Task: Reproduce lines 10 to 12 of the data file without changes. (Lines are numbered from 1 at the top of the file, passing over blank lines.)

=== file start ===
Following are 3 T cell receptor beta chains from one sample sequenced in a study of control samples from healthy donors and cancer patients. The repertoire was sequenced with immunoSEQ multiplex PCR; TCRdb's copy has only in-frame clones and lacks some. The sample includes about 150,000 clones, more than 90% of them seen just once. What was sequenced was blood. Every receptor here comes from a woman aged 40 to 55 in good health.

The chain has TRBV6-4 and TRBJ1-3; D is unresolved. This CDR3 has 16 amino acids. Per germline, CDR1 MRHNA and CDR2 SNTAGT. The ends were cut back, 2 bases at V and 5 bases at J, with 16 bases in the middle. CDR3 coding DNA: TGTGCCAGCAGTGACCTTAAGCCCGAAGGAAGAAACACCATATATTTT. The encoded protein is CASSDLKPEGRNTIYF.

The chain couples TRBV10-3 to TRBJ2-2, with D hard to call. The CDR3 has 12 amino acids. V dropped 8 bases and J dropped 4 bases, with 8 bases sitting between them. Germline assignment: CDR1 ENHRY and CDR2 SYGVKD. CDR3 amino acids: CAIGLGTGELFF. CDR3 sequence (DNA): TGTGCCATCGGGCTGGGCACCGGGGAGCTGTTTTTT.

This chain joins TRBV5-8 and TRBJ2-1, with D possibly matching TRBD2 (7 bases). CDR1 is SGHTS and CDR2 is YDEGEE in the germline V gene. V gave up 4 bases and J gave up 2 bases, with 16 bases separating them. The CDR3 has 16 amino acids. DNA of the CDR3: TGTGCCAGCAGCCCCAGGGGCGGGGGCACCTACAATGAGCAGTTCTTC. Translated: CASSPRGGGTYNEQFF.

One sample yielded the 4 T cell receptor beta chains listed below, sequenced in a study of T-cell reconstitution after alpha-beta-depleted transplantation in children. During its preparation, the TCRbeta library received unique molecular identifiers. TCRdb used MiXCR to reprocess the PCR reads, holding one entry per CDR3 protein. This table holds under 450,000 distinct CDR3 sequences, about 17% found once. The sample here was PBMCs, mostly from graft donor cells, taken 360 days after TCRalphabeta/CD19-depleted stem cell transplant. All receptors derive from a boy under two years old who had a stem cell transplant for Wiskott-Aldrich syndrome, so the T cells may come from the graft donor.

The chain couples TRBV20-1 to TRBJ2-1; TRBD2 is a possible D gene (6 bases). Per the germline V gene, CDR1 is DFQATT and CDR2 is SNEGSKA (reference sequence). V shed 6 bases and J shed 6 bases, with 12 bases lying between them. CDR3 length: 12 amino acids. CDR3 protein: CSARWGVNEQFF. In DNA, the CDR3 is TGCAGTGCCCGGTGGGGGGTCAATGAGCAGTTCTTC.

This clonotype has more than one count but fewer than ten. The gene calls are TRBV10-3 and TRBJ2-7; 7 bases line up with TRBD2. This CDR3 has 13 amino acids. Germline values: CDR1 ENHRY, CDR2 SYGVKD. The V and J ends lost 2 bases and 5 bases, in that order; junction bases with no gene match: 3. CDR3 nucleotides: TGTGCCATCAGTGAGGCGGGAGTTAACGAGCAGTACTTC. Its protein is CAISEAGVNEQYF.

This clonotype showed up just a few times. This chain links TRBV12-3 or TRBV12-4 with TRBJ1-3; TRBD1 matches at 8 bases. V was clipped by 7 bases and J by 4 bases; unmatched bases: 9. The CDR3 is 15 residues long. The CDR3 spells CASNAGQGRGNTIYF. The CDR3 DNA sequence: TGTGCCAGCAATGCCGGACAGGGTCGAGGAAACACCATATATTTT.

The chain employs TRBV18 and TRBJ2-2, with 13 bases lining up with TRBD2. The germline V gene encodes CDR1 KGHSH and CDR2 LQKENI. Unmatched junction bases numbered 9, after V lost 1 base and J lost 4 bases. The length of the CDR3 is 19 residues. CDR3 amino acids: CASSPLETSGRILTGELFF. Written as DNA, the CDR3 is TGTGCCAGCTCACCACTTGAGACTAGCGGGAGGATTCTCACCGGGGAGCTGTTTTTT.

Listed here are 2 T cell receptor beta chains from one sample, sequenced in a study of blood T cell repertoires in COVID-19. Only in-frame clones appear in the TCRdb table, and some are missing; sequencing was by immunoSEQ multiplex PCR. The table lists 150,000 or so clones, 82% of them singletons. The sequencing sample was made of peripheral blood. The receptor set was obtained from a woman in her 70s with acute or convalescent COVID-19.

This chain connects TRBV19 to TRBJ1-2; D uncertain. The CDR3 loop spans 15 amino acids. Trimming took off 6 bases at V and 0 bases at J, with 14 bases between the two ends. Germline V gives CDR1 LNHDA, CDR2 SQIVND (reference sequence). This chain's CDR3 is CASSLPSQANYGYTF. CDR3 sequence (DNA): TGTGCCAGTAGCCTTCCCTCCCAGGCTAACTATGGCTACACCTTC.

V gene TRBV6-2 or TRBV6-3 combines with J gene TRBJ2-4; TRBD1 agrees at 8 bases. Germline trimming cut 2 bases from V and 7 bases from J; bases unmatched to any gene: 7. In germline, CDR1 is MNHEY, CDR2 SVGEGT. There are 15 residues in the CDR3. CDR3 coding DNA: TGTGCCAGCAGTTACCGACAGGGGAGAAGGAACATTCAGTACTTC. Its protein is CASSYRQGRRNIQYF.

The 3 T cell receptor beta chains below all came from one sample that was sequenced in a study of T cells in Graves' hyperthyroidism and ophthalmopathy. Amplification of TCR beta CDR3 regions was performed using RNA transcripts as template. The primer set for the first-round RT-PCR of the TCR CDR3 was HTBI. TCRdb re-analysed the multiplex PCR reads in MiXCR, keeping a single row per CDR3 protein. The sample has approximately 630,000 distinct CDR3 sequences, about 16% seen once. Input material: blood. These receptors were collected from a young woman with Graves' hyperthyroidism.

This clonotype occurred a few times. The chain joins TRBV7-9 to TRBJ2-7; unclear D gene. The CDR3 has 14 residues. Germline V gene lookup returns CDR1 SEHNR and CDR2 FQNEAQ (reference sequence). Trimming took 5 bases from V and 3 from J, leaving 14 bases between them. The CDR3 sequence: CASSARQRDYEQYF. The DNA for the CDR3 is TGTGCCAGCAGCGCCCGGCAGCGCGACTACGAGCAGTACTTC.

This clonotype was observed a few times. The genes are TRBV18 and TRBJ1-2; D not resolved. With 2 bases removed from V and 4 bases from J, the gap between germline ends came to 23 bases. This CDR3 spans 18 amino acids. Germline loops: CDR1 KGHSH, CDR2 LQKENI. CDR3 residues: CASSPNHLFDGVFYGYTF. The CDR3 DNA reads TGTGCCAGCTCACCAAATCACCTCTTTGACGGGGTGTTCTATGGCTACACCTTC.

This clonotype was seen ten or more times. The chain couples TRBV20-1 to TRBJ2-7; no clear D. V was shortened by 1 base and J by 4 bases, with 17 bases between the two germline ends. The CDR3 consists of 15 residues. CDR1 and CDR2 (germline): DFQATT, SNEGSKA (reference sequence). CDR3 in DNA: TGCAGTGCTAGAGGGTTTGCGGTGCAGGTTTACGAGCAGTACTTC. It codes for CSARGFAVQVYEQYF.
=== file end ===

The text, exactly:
Listed here are 2 T cell receptor beta chains from one sample, sequenced in a study of blood T cell repertoires in COVID-19. Only in-frame clones appear in the TCRdb table, and some are missing; sequencing was by immunoSEQ multiplex PCR. The table lists 150,000 or so clones, 82% of them singletons. The sequencing sample was made of peripheral blood. The receptor set was obtained from a woman in her 70s with acute or convalescent COVID-19.

This chain connects TRBV19 to TRBJ1-2; D uncertain. The CDR3 loop spans 15 amino acids. Trimming took off 6 bases at V and 0 bases at J, with 14 bases between the two ends. Germline V gives CDR1 LNHDA, CDR2 SQIVND (reference sequence). This chain's CDR3 is CASSLPSQANYGYTF. CDR3 sequence (DNA): TGTGCCAGTAGCCTTCCCTCCCAGGCTAACTATGGCTACACCTTC.

V gene TRBV6-2 or TRBV6-3 combines with J gene TRBJ2-4; TRBD1 agrees at 8 bases. Germline trimming cut 2 bases from V and 7 bases from J; bases unmatched to any gene: 7. In germline, CDR1 is MNHEY, CDR2 SVGEGT. There are 15 residues in the CDR3. CDR3 coding DNA: TGTGCCAGCAGTTACCGACAGGGGAGAAGGAACATTCAGTACTTC. Its protein is CASSYRQGRRNIQYF.